Quote:
In the tombs of the Asturias’one it has sprouted trees that now a company wants to cut to convert the place into a golf course.


Carlos, do you know if by the Asturias one is referring to the cementery built along the road N-634 between Navia - Luarca. (I can't remember the place)

When I was a kid I remember going to the top of Naranco mountain in Oviedo where there was a symbol of homage to the Regulares of Melilla that were posted during the Civil War. I always thought that the crescent of the estatue was because of Pelayo, the moors and the Reconquest !


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Carlos
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Joined: 18 Oct 2003
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Location: Xixón

PostPosted: Tue Mar 04, 2008 5:52 pm    Post subject: Reply with quote

Pues sí, Granda, precisamente se trata del que está situado en la parroquia valdesana de Barcia:



Puerta principal del cementerio moro - Main entrance to the Moor cemetery near Luarca, Asturies.

No está mal, lo de Pelayo y todo eso Laughing
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is
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Joined: 15 Aug 2006
Posts: 837
Location: Yaoundé

PostPosted: Wed Mar 05, 2008 12:42 am    Post subject: Reply with quote

Pues nun sei vos, pero mia guela tenia-y panicu a lo que chamaba 'la guardia mora'. Gracias por colgar la semeya del cementeriu de Barcia, Carlos, pero you nun vou aveirame nunca a esi sitiu. Pa min, ia la mesma alerxa que-y tengo al valle de los caidos de Franco. Thanks, but no thanks.
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Álvaro



Joined: 23 Nov 2008
Posts: 4
Location: Madrid

PostPosted: Sun Nov 23, 2008 7:44 am    Post subject: Reply with quote

Bob wrote:
In fairness, for most of the time when the Moors occupied parts of Spain they were relativey tolerant of Christians and Jews. Franco's troops had no such redeeming characteristic toward the Asturians. It was enough to simply be defined as the enemy.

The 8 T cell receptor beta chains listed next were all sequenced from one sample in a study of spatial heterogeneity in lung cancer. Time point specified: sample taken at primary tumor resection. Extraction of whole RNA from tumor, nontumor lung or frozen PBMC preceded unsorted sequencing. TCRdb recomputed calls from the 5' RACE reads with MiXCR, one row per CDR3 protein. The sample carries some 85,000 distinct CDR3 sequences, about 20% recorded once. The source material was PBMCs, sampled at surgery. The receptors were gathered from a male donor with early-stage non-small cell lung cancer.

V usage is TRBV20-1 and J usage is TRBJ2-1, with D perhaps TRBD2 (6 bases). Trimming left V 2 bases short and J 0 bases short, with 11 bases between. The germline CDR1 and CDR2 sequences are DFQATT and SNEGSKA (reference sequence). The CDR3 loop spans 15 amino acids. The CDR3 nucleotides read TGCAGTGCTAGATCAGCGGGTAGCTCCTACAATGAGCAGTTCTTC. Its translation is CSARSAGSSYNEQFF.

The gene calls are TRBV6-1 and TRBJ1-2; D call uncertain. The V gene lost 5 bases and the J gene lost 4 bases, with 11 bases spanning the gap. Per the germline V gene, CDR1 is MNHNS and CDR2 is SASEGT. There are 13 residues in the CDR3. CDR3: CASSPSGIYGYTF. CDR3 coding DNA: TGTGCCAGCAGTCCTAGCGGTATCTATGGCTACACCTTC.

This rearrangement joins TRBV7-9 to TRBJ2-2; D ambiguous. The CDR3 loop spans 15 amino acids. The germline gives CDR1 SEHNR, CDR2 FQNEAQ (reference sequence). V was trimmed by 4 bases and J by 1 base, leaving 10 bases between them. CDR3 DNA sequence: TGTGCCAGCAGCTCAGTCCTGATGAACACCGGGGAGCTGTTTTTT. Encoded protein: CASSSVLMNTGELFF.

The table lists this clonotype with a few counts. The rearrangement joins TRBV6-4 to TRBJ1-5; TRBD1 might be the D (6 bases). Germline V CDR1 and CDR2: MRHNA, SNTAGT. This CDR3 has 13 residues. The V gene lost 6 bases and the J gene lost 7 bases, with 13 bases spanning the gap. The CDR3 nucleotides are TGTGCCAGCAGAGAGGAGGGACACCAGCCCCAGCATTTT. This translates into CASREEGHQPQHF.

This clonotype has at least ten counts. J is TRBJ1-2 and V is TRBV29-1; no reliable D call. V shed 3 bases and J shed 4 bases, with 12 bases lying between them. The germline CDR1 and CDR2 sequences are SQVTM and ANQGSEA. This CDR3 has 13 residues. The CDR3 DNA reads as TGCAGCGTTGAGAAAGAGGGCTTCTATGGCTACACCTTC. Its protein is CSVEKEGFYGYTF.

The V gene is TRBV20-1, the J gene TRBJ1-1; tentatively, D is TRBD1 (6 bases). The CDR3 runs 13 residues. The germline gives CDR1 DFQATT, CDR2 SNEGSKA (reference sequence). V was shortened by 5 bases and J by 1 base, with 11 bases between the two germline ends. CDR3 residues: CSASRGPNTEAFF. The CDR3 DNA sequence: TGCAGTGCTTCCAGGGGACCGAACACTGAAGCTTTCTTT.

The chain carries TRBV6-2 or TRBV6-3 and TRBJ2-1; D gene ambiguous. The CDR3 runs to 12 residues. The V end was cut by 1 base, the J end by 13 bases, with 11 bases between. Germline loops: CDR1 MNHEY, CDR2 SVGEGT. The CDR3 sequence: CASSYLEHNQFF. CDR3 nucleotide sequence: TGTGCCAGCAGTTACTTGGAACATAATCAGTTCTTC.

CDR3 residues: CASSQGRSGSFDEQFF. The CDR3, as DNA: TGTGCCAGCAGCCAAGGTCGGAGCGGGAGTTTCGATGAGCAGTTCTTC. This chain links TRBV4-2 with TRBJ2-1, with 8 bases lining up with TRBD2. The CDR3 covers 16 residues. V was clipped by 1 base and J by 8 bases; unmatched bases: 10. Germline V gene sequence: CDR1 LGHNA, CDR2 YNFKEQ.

Actually, in fairness the moors had no such redeeming quality. What they did was permit the private worship given a payment of yizía and jarai (religious and land taxes) allways to be payed submissively (by which I mean that a Christian in Spain could not send a servantt o pay, for example, but rather had to go in person and admit the superiority of the muslem conquerors). That supposed tolerance only existed in those parts of the peninsula that capitulated without fighting, and included the "silencing of the churches" (elimination of church bells) and a prohibition of any religious expression outside of a church. If the territory had resisted the moors, or if the population refused to pay the yizía and jarai, the population was either forced to conversion or slaughtered. This of course in the periods of greater tolerance, which where few and short-lived, the rest of the time different more repressive laws were instated. It all depended on who was ruling and what the sociopolitical stage dictated at a given time.